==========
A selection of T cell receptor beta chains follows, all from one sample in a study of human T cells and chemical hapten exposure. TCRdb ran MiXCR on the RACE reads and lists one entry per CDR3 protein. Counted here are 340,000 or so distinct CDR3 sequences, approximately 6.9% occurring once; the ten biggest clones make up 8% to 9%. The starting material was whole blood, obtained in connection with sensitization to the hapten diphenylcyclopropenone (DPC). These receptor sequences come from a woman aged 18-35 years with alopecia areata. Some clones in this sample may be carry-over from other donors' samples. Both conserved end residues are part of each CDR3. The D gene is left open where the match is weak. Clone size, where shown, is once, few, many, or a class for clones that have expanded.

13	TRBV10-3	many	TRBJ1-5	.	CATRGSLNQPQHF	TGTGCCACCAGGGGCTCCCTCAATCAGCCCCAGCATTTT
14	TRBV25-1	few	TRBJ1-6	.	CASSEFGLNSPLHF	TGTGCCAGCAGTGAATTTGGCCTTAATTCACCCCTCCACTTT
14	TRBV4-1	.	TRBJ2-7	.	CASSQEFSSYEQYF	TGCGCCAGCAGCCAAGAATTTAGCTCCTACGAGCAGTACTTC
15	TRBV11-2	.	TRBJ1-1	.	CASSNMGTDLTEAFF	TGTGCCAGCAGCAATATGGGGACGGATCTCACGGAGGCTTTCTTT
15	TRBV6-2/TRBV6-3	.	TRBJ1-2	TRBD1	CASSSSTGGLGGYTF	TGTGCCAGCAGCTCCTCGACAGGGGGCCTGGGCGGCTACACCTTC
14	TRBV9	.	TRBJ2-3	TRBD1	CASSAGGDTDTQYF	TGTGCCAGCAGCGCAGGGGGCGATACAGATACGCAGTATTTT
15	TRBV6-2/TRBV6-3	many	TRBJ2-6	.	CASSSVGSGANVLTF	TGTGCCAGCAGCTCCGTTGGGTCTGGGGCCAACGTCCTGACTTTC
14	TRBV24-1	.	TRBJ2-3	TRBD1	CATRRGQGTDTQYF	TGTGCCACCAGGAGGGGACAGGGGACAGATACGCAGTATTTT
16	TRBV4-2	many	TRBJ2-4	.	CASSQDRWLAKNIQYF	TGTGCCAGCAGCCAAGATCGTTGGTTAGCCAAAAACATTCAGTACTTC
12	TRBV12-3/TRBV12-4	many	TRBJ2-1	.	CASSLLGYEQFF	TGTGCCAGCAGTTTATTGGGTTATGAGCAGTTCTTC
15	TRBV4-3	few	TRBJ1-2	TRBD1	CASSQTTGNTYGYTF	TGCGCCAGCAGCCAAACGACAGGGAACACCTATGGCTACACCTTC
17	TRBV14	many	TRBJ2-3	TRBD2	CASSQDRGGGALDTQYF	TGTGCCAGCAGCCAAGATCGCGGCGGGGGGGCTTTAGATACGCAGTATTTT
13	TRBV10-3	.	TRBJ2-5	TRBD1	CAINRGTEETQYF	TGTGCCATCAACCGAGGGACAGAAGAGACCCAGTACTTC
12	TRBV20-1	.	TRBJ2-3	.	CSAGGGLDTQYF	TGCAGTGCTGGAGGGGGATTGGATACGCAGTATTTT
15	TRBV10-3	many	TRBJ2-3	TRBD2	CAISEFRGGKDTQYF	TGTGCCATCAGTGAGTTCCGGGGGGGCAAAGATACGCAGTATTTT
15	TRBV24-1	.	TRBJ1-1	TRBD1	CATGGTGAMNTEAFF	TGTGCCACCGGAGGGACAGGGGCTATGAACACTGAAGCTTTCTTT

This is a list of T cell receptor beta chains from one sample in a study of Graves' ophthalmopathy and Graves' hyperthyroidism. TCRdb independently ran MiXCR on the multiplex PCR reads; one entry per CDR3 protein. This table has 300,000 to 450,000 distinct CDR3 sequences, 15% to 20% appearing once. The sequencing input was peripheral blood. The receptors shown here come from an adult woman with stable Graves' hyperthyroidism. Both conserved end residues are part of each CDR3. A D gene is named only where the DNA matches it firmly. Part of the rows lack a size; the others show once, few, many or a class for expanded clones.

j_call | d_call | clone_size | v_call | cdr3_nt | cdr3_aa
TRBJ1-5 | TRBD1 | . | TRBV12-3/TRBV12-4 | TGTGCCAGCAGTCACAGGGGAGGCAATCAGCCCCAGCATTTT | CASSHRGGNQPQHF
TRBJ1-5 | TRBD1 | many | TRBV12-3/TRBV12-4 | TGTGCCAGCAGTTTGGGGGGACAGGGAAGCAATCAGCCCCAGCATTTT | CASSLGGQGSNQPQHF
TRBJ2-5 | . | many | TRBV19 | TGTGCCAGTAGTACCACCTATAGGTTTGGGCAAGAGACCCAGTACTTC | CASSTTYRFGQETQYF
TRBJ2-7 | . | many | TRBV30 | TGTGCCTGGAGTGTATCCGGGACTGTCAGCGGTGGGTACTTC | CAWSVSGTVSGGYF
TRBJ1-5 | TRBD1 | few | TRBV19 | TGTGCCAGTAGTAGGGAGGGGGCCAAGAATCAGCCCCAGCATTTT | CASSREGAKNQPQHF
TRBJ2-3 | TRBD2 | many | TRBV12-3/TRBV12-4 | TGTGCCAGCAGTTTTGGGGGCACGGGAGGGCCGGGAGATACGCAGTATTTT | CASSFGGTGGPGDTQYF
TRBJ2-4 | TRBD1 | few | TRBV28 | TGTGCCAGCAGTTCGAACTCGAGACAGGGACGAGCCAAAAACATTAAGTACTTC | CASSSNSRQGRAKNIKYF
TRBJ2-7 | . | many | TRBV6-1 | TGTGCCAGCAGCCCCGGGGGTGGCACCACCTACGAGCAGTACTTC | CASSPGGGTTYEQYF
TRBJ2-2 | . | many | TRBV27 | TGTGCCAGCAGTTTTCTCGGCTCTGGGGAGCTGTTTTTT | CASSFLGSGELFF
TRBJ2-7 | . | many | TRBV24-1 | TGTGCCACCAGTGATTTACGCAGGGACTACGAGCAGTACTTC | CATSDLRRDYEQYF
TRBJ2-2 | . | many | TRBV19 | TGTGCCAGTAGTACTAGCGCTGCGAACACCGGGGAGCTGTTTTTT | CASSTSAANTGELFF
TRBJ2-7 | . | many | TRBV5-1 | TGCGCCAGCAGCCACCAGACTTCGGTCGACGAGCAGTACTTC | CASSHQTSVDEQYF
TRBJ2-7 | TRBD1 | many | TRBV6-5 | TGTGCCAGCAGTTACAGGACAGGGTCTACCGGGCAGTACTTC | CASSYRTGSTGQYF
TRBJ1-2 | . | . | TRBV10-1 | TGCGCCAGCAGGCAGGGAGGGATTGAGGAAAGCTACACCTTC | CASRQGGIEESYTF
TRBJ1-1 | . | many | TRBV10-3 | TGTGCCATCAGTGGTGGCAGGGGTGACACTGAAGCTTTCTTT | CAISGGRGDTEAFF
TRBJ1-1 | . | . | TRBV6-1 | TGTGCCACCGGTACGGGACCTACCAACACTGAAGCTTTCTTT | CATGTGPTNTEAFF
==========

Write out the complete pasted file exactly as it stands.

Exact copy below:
A selection of T cell receptor beta chains follows, all from one sample in a study of human T cells and chemical hapten exposure. TCRdb ran MiXCR on the RACE reads and lists one entry per CDR3 protein. Counted here are 340,000 or so distinct CDR3 sequences, approximately 6.9% occurring once; the ten biggest clones make up 8% to 9%. The starting material was whole blood, obtained in connection with sensitization to the hapten diphenylcyclopropenone (DPC). These receptor sequences come from a woman aged 18-35 years with alopecia areata. Some clones in this sample may be carry-over from other donors' samples. Both conserved end residues are part of each CDR3. The D gene is left open where the match is weak. Clone size, where shown, is once, few, many, or a class for clones that have expanded.

13	TRBV10-3	many	TRBJ1-5	.	CATRGSLNQPQHF	TGTGCCACCAGGGGCTCCCTCAATCAGCCCCAGCATTTT
14	TRBV25-1	few	TRBJ1-6	.	CASSEFGLNSPLHF	TGTGCCAGCAGTGAATTTGGCCTTAATTCACCCCTCCACTTT
14	TRBV4-1	.	TRBJ2-7	.	CASSQEFSSYEQYF	TGCGCCAGCAGCCAAGAATTTAGCTCCTACGAGCAGTACTTC
15	TRBV11-2	.	TRBJ1-1	.	CASSNMGTDLTEAFF	TGTGCCAGCAGCAATATGGGGACGGATCTCACGGAGGCTTTCTTT
15	TRBV6-2/TRBV6-3	.	TRBJ1-2	TRBD1	CASSSSTGGLGGYTF	TGTGCCAGCAGCTCCTCGACAGGGGGCCTGGGCGGCTACACCTTC
14	TRBV9	.	TRBJ2-3	TRBD1	CASSAGGDTDTQYF	TGTGCCAGCAGCGCAGGGGGCGATACAGATACGCAGTATTTT
15	TRBV6-2/TRBV6-3	many	TRBJ2-6	.	CASSSVGSGANVLTF	TGTGCCAGCAGCTCCGTTGGGTCTGGGGCCAACGTCCTGACTTTC
14	TRBV24-1	.	TRBJ2-3	TRBD1	CATRRGQGTDTQYF	TGTGCCACCAGGAGGGGACAGGGGACAGATACGCAGTATTTT
16	TRBV4-2	many	TRBJ2-4	.	CASSQDRWLAKNIQYF	TGTGCCAGCAGCCAAGATCGTTGGTTAGCCAAAAACATTCAGTACTTC
12	TRBV12-3/TRBV12-4	many	TRBJ2-1	.	CASSLLGYEQFF	TGTGCCAGCAGTTTATTGGGTTATGAGCAGTTCTTC
15	TRBV4-3	few	TRBJ1-2	TRBD1	CASSQTTGNTYGYTF	TGCGCCAGCAGCCAAACGACAGGGAACACCTATGGCTACACCTTC
17	TRBV14	many	TRBJ2-3	TRBD2	CASSQDRGGGALDTQYF	TGTGCCAGCAGCCAAGATCGCGGCGGGGGGGCTTTAGATACGCAGTATTTT
13	TRBV10-3	.	TRBJ2-5	TRBD1	CAINRGTEETQYF	TGTGCCATCAACCGAGGGACAGAAGAGACCCAGTACTTC
12	TRBV20-1	.	TRBJ2-3	.	CSAGGGLDTQYF	TGCAGTGCTGGAGGGGGATTGGATACGCAGTATTTT
15	TRBV10-3	many	TRBJ2-3	TRBD2	CAISEFRGGKDTQYF	TGTGCCATCAGTGAGTTCCGGGGGGGCAAAGATACGCAGTATTTT
15	TRBV24-1	.	TRBJ1-1	TRBD1	CATGGTGAMNTEAFF	TGTGCCACCGGAGGGACAGGGGCTATGAACACTGAAGCTTTCTTT

This is a list of T cell receptor beta chains from one sample in a study of Graves' ophthalmopathy and Graves' hyperthyroidism. TCRdb independently ran MiXCR on the multiplex PCR reads; one entry per CDR3 protein. This table has 300,000 to 450,000 distinct CDR3 sequences, 15% to 20% appearing once. The sequencing input was peripheral blood. The receptors shown here come from an adult woman with stable Graves' hyperthyroidism. Both conserved end residues are part of each CDR3. A D gene is named only where the DNA matches it firmly. Part of the rows lack a size; the others show once, few, many or a class for expanded clones.

j_call | d_call | clone_size | v_call | cdr3_nt | cdr3_aa
TRBJ1-5 | TRBD1 | . | TRBV12-3/TRBV12-4 | TGTGCCAGCAGTCACAGGGGAGGCAATCAGCCCCAGCATTTT | CASSHRGGNQPQHF
TRBJ1-5 | TRBD1 | many | TRBV12-3/TRBV12-4 | TGTGCCAGCAGTTTGGGGGGACAGGGAAGCAATCAGCCCCAGCATTTT | CASSLGGQGSNQPQHF
TRBJ2-5 | . | many | TRBV19 | TGTGCCAGTAGTACCACCTATAGGTTTGGGCAAGAGACCCAGTACTTC | CASSTTYRFGQETQYF
TRBJ2-7 | . | many | TRBV30 | TGTGCCTGGAGTGTATCCGGGACTGTCAGCGGTGGGTACTTC | CAWSVSGTVSGGYF
TRBJ1-5 | TRBD1 | few | TRBV19 | TGTGCCAGTAGTAGGGAGGGGGCCAAGAATCAGCCCCAGCATTTT | CASSREGAKNQPQHF
TRBJ2-3 | TRBD2 | many | TRBV12-3/TRBV12-4 | TGTGCCAGCAGTTTTGGGGGCACGGGAGGGCCGGGAGATACGCAGTATTTT | CASSFGGTGGPGDTQYF
TRBJ2-4 | TRBD1 | few | TRBV28 | TGTGCCAGCAGTTCGAACTCGAGACAGGGACGAGCCAAAAACATTAAGTACTTC | CASSSNSRQGRAKNIKYF
TRBJ2-7 | . | many | TRBV6-1 | TGTGCCAGCAGCCCCGGGGGTGGCACCACCTACGAGCAGTACTTC | CASSPGGGTTYEQYF
TRBJ2-2 | . | many | TRBV27 | TGTGCCAGCAGTTTTCTCGGCTCTGGGGAGCTGTTTTTT | CASSFLGSGELFF
TRBJ2-7 | . | many | TRBV24-1 | TGTGCCACCAGTGATTTACGCAGGGACTACGAGCAGTACTTC | CATSDLRRDYEQYF
TRBJ2-2 | . | many | TRBV19 | TGTGCCAGTAGTACTAGCGCTGCGAACACCGGGGAGCTGTTTTTT | CASSTSAANTGELFF
TRBJ2-7 | . | many | TRBV5-1 | TGCGCCAGCAGCCACCAGACTTCGGTCGACGAGCAGTACTTC | CASSHQTSVDEQYF
TRBJ2-7 | TRBD1 | many | TRBV6-5 | TGTGCCAGCAGTTACAGGACAGGGTCTACCGGGCAGTACTTC | CASSYRTGSTGQYF
TRBJ1-2 | . | . | TRBV10-1 | TGCGCCAGCAGGCAGGGAGGGATTGAGGAAAGCTACACCTTC | CASRQGGIEESYTF
TRBJ1-1 | . | many | TRBV10-3 | TGTGCCATCAGTGGTGGCAGGGGTGACACTGAAGCTTTCTTT | CAISGGRGDTEAFF
TRBJ1-1 | . | . | TRBV6-1 | TGTGCCACCGGTACGGGACCTACCAACACTGAAGCTTTCTTT | CATGTGPTNTEAFF